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Fw: A review of Web Security Context's Scope and Use Cases -- Last Call

From: Mary Ellen Zurko <Mary_Ellen_Zurko@notesdev.ibm.com>
Date: Mon, 14 Jan 2008 07:55:14 -0500
To: public-wsc-wg@w3.org
Message-ID: <OF0FF83D74.A8F9B21E-ON852573D0.00454B79-852573D0.0046F9A4@LocalDomain>
While it's after LC, a number of these are straightforward and desirable. 
Here is my proposal.

public-usable-authentication-request@w3.org wrote on 01/06/2008 10:53:12 
AM:

> <note
> class="inTransmittal>
> 
> Reviewed Document: Web Security Experience, Indicators and Trust: 
> Scope and Use Cases 
> Reviewed Document version URL:
> http://www.w3.org/TR/2007/WD-wsc-usecases-20071101/
> 
> Here are some comments that have received rough consensus support in
> the Protocols and Formats Working Group.
> 
> We realize that they are late but hope that you can still implement 
these
> changes in the 'Note' -status version.  We believe that these wording
> changes are clarifications, not changes in your intent.  We hope these
> changes will make your intent to develop a universally-designed solution
> clearer in a few spots.
> 
> There are also some spelling errors noted.
> 
> Al
> /chair, PFWG
> 
> </note>
> 
> Section 1 - General Comments
> 
> 1. Section 5.4 states: 
> 5.4 New security information
> 
> The Working Group will neither create nor extend any protocol or data
> format, nor create recommendations for protocols or data formats that
> are not yet widely deployed. Recommendations will only be made for
> the presentation of currently deployed security information.
> 
> Reviewer's Comments: We suggest the word "Protocol" be substituted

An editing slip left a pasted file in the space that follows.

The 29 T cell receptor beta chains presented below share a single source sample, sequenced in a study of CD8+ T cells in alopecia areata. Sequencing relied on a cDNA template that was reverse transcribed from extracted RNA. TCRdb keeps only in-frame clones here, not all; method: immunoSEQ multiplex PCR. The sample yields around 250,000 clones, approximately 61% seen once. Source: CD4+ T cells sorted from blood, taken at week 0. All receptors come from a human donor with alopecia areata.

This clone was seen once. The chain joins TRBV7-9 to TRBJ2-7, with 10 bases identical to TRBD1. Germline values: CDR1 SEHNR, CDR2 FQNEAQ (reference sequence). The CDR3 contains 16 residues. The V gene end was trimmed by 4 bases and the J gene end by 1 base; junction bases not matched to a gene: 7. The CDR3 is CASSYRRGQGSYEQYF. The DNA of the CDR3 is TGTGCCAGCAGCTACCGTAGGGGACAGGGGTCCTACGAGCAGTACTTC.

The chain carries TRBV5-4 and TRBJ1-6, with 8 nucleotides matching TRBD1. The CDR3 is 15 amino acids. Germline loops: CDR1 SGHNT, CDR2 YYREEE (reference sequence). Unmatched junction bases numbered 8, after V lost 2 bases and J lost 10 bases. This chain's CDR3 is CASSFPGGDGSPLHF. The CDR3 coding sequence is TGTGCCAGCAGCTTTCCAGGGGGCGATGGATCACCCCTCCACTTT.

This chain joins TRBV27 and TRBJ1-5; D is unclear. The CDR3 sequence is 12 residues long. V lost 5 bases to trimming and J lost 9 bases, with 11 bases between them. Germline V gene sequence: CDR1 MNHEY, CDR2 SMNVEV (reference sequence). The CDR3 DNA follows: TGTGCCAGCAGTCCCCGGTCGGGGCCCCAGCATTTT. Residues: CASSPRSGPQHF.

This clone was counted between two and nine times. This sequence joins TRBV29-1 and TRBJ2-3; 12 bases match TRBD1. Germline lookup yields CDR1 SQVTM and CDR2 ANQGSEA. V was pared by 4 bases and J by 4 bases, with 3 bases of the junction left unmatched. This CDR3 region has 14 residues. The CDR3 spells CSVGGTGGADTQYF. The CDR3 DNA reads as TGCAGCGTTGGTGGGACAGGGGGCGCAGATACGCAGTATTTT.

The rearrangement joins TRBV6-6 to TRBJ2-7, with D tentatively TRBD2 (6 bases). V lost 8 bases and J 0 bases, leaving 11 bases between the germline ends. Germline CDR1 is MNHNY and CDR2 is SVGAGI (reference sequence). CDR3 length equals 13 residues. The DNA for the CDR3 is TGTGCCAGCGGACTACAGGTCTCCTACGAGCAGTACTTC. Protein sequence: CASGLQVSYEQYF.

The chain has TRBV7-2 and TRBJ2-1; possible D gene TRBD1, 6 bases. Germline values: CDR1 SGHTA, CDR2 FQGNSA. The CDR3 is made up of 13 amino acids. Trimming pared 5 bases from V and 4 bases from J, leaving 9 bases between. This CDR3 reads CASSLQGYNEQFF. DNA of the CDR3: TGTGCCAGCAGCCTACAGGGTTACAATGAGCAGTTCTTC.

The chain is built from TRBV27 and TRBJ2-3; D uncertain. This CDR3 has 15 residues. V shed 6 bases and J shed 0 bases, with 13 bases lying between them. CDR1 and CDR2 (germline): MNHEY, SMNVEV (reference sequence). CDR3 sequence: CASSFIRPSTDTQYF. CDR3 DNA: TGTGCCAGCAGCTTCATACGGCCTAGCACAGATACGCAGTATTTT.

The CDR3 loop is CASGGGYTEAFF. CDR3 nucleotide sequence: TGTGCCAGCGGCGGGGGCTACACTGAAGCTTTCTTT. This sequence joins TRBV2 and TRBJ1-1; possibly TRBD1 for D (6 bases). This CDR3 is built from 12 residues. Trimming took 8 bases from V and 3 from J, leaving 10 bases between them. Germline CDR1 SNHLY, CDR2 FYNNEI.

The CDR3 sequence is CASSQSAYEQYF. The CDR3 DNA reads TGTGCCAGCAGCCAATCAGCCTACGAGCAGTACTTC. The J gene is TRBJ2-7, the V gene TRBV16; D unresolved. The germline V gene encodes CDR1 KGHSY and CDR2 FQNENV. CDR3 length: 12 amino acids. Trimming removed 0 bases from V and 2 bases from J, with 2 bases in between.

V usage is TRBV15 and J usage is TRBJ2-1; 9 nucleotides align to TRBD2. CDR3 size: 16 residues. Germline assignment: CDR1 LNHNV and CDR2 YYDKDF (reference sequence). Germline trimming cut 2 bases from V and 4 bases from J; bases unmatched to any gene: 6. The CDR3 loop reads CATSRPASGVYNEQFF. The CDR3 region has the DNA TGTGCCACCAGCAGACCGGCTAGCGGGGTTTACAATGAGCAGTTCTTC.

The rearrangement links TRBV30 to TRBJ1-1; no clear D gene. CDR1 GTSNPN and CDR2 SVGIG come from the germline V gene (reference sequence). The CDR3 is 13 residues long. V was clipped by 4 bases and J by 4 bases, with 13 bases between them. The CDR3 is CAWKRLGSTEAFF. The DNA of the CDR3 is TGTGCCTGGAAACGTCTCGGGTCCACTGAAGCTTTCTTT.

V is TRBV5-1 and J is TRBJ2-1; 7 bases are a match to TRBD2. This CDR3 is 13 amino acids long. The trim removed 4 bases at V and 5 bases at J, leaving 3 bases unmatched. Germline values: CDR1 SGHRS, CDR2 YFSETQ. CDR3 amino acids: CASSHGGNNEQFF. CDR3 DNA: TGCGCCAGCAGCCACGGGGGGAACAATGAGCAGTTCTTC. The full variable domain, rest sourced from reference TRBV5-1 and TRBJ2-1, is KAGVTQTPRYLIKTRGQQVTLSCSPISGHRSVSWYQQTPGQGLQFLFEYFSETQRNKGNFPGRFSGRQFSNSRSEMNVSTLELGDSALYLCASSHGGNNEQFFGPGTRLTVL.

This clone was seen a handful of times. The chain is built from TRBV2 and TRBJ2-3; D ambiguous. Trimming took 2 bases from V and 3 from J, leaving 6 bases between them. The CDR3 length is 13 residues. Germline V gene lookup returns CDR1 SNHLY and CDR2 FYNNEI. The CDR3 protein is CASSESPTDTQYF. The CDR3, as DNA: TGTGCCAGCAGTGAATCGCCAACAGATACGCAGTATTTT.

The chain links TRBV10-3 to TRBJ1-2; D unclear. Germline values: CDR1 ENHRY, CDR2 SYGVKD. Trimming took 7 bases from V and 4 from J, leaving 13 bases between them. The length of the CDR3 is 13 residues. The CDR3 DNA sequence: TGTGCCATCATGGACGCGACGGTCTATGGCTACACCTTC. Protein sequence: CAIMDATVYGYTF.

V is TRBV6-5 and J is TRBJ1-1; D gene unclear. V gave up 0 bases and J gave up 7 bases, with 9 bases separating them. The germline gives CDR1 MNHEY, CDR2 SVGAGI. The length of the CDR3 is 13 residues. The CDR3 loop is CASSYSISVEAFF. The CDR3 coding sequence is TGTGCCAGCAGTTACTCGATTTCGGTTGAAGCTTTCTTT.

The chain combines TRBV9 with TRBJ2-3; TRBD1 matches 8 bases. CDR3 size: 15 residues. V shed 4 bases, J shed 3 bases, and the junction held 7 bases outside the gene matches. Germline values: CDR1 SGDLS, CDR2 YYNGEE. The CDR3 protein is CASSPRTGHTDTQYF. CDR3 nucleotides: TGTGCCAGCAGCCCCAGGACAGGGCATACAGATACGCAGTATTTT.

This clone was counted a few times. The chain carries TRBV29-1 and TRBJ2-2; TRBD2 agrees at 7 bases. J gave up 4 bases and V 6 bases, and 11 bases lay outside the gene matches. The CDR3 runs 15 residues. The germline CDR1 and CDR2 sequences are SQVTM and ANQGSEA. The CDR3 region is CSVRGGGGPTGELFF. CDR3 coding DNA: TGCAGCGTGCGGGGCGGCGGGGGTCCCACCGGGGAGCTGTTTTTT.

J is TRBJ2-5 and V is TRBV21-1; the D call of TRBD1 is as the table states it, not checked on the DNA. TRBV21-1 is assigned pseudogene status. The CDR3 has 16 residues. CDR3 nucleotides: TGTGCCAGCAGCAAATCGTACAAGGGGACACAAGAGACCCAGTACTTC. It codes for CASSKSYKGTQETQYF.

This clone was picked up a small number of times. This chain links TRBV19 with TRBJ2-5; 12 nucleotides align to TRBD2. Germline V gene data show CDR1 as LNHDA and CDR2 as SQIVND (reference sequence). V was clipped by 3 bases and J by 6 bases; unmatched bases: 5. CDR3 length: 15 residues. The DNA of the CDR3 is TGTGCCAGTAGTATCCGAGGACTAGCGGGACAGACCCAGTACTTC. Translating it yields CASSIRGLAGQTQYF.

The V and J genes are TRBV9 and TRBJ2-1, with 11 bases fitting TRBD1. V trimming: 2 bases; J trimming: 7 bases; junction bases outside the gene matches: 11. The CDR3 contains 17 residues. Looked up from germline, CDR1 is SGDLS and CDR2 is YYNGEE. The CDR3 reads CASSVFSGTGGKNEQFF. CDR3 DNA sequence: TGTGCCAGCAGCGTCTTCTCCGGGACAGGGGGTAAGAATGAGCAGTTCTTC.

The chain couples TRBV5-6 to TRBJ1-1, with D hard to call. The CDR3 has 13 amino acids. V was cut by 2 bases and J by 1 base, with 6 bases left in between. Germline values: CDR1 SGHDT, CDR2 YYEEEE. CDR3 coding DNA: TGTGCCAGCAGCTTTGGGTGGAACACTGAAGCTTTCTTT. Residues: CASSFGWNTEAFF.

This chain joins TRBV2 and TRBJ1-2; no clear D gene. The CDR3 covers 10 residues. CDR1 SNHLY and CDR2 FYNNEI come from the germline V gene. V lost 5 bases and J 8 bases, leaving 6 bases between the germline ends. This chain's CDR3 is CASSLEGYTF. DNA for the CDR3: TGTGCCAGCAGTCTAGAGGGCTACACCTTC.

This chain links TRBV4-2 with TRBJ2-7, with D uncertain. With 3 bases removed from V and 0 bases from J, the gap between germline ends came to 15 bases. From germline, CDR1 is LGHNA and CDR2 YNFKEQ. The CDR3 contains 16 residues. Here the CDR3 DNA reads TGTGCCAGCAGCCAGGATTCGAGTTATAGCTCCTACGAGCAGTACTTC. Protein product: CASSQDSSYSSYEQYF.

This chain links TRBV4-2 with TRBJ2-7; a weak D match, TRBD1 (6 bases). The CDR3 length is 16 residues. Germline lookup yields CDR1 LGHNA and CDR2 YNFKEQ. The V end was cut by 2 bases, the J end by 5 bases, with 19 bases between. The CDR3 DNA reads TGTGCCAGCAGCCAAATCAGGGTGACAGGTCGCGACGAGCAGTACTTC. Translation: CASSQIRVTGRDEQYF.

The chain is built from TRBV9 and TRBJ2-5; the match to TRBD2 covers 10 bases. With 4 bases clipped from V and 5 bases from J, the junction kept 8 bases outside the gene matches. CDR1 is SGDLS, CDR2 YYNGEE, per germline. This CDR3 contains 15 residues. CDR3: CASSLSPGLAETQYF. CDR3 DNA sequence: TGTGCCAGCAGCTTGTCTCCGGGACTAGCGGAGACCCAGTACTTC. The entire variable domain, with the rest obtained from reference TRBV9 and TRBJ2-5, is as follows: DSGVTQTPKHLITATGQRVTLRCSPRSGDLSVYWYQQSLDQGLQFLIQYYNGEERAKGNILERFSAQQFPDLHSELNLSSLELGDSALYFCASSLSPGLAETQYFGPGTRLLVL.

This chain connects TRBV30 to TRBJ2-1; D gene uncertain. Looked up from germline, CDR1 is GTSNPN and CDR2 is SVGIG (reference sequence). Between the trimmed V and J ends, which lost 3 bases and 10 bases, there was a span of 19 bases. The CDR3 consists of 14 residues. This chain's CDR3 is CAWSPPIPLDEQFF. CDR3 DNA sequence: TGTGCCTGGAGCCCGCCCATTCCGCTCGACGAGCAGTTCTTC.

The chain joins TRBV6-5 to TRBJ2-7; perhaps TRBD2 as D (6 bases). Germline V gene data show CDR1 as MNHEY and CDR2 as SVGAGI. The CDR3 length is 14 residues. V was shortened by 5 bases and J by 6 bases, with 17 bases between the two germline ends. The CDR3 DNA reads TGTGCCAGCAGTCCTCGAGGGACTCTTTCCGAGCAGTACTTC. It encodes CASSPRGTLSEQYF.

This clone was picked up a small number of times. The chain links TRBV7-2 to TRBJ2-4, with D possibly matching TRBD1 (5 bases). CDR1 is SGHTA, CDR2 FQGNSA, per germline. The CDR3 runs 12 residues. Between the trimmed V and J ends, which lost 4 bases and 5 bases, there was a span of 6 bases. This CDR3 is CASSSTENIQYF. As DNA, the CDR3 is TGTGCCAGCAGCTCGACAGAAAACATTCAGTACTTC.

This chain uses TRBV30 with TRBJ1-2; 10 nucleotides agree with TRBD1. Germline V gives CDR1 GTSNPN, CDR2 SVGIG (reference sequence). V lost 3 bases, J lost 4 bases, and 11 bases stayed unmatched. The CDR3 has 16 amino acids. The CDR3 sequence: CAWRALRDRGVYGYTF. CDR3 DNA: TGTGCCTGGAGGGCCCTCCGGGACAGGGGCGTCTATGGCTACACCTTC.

> with "network protocol", and the words "presentation of"
> 
> with "management of the user experience as it deals with", resulting in: 
 
> 
> The Working Group will neither create nor extend any network protocol
> or data format, nor create recommendations for protocols or data
> formats that are not yet widely deployed. Recommendations will only
> be made for the management of the user experience as it deals with
> currently deployed security information.
> 
> Rationale: 'presentation' is too narrow when including the case with AT
> such as screen readers in the loop.  As discussed and understood at
> the TPAC lunch.
> 

I believe that the substitution of "network protocol" mirrors the intent 
of the charter. I propose we accept this change. 

I'm less comfortable with the substitution of "management" for 
"presentation". I understand the accessibility concern, but where I come 
from, management tends to have administrative connotations. And 
"presentation" is actually in our charter. And it's consistent with the 
changes suggested below. I propose we stick with "presentation". 

> 2. Section 6.5 contains a table and a bulleted list.
> 
> Reviewer's Comments: This section should be restructured as it is
> very dificult to understand, when read with a screen reader. We would
> like to offer to work with you on a re-styling of this section. Not
> to make substantive changes, but to achieve better access.

If they had sent a change, I would have proposed to drop it in; better 
access is desirable. We've got a heartbeat requirement in 2 weeks, and I'd 
like to put usecases to bed as part of that. I propose we ask for 
something we can "drop in" by Jan 25. If we get it by then and can make it 
work, we take it. 

> 
> 3. A segment of Section 6.5 states:
> 
> Betty tries to connect to a web site at <
> https://www.example.com/
> >. Her user agent's SSL implementation detects that the domain name
> specified in the certificate differs from www.example.com
> . What should the user agent display?
> 
> Reviewer's Comments: We suggest the word "present" or "do" be used in 
the
> place of the word "display". Please note, we would like to propose
> this as an option and not as a requirement. 

I like "present", as it's consistent with the charter, and has better 
accessibility connotations. I propose we make the substitution with 
"present". 

> 
>  4. Again a segment of section 6.5 states:
> 
> Betty is planning a trip to a foreign country. Searching the web, 
> she finds a widely recommended local travel agency. When she 
> connects to their web site, her user agent does not recognize the 
> certificate authority that issued the travel agency's SSL server 
> certificate. What should the user agent display?
> 
> Reviewer's Comments: Once again, We suggest the word "present" or
> "do" be used in the place of the word "display". Please note, we
> would like to put forth this as an option and not as a requirement. 

ditto - I propose we use "present".

> 5. Section 10.2.11 states:
> 
> 10.2.11 Consistency
> 
> The cues should be displayed consistently in location and across